Quick Hits

Quick Hits



“Chuck depends a lot on his rhythm, and we wanted to keep him from setting up. We knew that if we kept kicking him, he wouldn’t have a leg to stand on.”

– Greg Jackson, on Chuck Liddell



“I have nothing but love for Ultimate Fighting.”

– Don King on his feelings towards his biggest competitor



“In a perfect world, I’d love to fight my clone.”

Anderson Silva when asked who he’d like to fight next.



Q: How many stitches did you get, Forrest?

A: I got all of them.

– Forrest Griffin commenting on the giant gash on his forehead after UFC 76



“Unlike other organizations where they said, ‘if I can get a TV deal,’ well, I have my own TV deal. I have my own DVD output. I own my own arena. I can put it on in American Airlines Center. We have our own production company, so I don’t have to pay a third party to come in a truck and produce video so I can put out a DVD. These are all elements that we already control.”

– Mark Cuban, on entering the world of MMA



“Well, the weird thing about me is that I grew up fighting. One of my friends introduced me to it [MMA] and I was like, ‘Whoa, you mean I can beat up white dudes and not go to jail?’”

– Rampage Jackson, on what drew him to MMA



“I’ve been doing a lot of fighting, a lot of swimming, a lot of hunting and a lot of school work and a lot of reading…” “UFC fighting, Ultimate Fighting, yeah, I’m serious.”

“….I’m a fan of the sport. I started doing it and then some guy challenged me!”

– NBA Superstar Shaquille O’Neal when asked how he spent this past off-season.



“Of course. I’d be f—ng happy to sock his big basketball head all over the Octagon. (laughs) I’m only joking. You’re going to quote me on that, aren’t you?”

– Michael Bisping jokes with MMAJunkie.com about taking a fight with his TUF coach, Tito Ortiz.


What’s next for Josh Barnett?

Not much right now. But really, I’m just planning to do the same thing I’ve always done. Crush my enemies, see them driven before me and hear the lamentation of their women.


If you could fight anyone outside of the MMA world, who would it be?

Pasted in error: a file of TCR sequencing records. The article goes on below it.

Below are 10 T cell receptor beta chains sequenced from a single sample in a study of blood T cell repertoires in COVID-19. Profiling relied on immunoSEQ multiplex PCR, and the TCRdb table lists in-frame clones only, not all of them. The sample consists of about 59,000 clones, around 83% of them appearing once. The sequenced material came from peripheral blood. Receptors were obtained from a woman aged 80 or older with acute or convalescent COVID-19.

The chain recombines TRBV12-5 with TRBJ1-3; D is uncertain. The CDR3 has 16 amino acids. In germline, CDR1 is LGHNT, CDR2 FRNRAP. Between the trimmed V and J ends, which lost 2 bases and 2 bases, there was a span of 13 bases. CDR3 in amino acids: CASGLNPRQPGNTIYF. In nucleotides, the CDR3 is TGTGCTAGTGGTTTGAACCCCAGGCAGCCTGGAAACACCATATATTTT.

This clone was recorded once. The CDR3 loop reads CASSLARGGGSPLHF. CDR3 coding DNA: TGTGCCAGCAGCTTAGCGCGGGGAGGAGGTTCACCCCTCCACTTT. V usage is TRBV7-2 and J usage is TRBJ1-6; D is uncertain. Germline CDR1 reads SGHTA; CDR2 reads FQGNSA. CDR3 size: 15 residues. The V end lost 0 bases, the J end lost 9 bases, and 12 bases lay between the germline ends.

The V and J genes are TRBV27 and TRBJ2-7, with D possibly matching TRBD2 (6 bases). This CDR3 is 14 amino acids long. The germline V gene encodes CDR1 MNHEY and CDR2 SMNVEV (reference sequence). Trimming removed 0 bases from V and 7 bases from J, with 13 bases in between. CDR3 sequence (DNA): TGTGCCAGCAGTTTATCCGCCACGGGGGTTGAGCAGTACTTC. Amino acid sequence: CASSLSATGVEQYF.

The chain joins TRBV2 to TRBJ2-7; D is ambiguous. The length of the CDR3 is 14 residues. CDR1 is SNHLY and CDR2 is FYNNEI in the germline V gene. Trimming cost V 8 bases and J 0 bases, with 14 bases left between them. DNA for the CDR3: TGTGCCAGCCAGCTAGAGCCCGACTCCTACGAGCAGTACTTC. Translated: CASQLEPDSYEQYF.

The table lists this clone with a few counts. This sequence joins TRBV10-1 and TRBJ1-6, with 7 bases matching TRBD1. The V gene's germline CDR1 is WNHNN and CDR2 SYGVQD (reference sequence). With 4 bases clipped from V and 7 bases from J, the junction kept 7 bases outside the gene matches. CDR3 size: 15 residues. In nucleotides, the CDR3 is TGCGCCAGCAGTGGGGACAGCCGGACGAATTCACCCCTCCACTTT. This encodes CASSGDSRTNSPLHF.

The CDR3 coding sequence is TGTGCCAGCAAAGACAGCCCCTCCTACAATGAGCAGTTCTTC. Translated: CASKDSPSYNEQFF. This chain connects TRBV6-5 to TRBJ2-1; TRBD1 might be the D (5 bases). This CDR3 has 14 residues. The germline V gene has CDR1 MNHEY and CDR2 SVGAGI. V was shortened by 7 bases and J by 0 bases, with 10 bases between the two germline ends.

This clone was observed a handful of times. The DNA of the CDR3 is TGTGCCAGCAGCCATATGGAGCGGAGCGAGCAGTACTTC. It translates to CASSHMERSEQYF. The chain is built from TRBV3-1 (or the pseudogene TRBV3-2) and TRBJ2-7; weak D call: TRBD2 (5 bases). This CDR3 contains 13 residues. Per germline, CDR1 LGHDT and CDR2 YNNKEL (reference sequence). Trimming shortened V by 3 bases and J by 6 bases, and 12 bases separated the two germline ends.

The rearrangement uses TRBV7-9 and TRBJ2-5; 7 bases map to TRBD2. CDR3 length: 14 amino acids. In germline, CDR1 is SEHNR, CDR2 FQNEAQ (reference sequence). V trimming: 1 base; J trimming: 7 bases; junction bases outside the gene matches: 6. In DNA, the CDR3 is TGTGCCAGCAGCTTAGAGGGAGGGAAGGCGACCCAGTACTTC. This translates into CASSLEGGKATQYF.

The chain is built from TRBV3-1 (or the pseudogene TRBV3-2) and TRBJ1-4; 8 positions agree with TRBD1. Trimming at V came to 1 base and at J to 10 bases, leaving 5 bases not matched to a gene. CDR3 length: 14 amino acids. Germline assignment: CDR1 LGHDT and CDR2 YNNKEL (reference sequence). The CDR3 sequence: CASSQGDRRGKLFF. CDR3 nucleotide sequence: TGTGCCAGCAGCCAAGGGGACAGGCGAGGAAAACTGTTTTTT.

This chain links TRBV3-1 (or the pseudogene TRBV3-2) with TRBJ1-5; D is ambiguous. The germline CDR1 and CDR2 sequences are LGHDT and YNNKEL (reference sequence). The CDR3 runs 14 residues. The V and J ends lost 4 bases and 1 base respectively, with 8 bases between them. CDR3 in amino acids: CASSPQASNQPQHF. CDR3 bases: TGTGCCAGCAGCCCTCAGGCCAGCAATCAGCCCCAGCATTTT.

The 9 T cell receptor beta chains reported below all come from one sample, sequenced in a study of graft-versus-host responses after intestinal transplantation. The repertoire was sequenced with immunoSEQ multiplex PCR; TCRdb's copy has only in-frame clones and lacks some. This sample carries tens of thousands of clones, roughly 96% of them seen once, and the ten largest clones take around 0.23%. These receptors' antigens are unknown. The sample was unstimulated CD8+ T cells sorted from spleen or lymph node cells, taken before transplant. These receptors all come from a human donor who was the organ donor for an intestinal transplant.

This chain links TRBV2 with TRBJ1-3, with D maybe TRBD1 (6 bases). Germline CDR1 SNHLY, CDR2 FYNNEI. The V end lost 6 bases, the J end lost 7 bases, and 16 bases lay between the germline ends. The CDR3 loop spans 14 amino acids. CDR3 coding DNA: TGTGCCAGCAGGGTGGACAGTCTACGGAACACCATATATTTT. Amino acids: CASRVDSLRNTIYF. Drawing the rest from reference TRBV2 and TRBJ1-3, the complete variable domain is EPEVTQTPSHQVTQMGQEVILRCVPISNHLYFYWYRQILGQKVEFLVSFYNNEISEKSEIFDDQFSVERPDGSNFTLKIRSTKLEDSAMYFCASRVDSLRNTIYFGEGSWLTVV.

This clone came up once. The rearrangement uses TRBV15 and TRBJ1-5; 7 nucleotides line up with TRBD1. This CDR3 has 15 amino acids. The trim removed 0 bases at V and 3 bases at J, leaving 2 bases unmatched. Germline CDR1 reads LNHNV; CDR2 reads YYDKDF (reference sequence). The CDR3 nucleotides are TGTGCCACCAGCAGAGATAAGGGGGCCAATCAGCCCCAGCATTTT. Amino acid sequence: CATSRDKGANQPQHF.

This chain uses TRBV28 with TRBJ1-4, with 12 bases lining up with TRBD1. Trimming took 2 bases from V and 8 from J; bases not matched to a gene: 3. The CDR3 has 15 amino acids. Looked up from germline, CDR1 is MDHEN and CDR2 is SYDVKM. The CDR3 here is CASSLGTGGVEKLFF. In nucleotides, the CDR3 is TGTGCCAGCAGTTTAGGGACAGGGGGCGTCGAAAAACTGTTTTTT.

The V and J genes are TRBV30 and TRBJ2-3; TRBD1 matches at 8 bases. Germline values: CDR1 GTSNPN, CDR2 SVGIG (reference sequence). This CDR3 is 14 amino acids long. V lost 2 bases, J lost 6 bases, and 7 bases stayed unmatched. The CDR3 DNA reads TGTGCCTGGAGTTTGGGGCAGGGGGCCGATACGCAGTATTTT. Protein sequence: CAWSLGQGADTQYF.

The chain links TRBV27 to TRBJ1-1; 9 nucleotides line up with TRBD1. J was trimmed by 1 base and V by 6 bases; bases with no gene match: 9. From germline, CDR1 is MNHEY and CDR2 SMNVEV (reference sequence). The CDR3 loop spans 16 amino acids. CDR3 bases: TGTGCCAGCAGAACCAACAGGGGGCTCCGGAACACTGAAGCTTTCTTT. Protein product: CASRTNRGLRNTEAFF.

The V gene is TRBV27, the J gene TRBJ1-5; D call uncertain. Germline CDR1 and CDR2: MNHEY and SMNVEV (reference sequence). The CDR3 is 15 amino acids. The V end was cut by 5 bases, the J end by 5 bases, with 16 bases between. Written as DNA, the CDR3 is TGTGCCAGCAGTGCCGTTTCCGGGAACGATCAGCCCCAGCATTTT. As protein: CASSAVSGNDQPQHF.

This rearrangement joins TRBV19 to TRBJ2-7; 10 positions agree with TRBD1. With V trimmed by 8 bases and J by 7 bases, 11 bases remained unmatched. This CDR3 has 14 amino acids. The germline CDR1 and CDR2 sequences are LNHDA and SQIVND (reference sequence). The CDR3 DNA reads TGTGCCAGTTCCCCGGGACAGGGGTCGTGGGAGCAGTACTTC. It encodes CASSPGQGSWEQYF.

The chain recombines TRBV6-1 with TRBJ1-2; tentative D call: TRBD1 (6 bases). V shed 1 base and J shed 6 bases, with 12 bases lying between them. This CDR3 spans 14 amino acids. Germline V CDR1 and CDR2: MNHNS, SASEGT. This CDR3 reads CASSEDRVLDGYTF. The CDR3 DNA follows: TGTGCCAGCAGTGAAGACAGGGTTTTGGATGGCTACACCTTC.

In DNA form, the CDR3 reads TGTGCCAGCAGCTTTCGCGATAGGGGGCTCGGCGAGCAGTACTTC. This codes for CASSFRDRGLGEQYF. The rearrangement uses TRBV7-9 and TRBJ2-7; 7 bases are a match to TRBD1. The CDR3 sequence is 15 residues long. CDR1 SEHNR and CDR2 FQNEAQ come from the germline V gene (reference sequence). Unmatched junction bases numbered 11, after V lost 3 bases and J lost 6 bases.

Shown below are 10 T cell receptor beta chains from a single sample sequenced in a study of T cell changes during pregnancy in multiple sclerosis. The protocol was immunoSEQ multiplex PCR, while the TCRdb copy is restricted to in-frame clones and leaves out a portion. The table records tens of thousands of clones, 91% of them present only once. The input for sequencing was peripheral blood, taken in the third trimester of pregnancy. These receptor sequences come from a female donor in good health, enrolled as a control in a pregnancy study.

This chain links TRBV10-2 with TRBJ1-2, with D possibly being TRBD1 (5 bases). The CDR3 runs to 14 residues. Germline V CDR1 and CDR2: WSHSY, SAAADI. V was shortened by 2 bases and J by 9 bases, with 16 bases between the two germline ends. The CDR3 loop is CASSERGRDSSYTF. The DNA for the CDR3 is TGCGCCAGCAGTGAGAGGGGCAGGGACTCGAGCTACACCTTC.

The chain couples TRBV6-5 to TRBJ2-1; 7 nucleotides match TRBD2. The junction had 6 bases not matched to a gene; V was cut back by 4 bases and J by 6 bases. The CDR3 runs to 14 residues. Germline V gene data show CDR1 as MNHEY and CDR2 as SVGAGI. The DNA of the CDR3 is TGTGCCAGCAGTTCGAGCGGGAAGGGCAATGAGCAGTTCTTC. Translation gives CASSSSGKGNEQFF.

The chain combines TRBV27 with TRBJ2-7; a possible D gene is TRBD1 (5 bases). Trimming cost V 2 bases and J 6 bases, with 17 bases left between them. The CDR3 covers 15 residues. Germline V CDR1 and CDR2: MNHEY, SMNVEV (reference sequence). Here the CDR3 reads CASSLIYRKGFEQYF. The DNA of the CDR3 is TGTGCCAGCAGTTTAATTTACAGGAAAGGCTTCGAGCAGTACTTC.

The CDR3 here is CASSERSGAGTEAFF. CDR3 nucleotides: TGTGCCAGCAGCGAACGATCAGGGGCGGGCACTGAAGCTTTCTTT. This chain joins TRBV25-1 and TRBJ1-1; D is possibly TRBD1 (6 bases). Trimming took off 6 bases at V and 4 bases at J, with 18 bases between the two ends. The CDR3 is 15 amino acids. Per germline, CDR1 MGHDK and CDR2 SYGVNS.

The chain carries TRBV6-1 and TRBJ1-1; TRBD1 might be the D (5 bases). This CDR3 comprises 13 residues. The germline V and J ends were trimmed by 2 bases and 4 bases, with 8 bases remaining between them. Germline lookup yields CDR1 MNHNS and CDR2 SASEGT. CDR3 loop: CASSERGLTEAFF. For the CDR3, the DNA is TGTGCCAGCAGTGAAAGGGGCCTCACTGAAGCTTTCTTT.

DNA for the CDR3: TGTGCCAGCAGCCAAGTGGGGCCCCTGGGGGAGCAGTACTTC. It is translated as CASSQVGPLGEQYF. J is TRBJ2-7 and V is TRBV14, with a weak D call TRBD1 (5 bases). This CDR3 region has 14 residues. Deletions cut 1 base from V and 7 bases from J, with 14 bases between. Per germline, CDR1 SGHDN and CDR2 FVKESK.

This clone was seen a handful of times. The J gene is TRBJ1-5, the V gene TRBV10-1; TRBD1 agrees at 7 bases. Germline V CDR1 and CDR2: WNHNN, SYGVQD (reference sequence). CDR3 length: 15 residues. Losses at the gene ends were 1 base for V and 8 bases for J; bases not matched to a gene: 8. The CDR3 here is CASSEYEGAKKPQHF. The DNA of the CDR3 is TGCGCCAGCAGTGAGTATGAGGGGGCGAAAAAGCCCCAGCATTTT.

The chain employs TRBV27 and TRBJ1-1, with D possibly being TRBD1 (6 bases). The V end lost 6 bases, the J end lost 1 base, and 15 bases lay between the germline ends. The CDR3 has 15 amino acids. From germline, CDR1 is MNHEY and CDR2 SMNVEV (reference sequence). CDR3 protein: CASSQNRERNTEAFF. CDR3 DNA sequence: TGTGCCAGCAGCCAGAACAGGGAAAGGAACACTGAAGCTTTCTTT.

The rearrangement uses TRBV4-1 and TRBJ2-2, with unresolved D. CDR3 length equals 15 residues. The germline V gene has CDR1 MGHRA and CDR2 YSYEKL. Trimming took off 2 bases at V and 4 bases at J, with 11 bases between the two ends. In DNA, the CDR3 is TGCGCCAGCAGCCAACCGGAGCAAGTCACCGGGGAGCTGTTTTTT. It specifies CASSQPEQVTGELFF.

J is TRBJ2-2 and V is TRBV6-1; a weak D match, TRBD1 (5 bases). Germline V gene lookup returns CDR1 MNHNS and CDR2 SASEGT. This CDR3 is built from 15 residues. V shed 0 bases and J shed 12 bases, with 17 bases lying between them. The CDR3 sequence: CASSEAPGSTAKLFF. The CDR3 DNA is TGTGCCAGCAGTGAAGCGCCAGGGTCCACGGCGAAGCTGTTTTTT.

Alexander Karelin (former Olympic Gold Medal Wrestler for Russia).


What’s it like being a star in Japan?

I’m a star?


So we hear!

It’s great. I get to go on game shows where we get to guess how many pickles are in the jar while taking a pair of panties off a grown man…ya know, cool, weird things like that. If I didn’t get those kinds of perks from my star power…who knows where I would be in this life!


If you weren’t a fighter, what would we see Josh Barnett doing right now?

I’d probably be a poor imitation of Dolph Lundgren.


Beer or liquor?

What’s the saying? Beer is fine…but liquor is quicker.


I think it’s candy is dandy, but liquor is quicker…but I get your point. So, what’s your drink of choice?

Johnny Walker Blue Label. I’d like to try the Royal Salute by Chivas.


Animal House, Dumb and Dumber, or Old School?

Hmmm…Dumb and Dumber.


Who is the nicest guy in MMA?

Kind of a hard thing to pick. There are so many great guys out there… I’ll say Hiroyuki Abe.


What are some of your hobbies outside of the ring?

Muscle cars, anime, comic books, video games, guns…that pretty much sums it up. I have numerous things that I do to try and take up the spare time I have from fi ghting.


What’s the best muscle car ever made?

Holy crap, that’s a hard one. Gotta be the ’67 Shelby GT 500.


If you could be any comic book character?

Kenshiro from Fist of the North Star.


What’s your biggest pet peeve?

People chewing with their mouth open.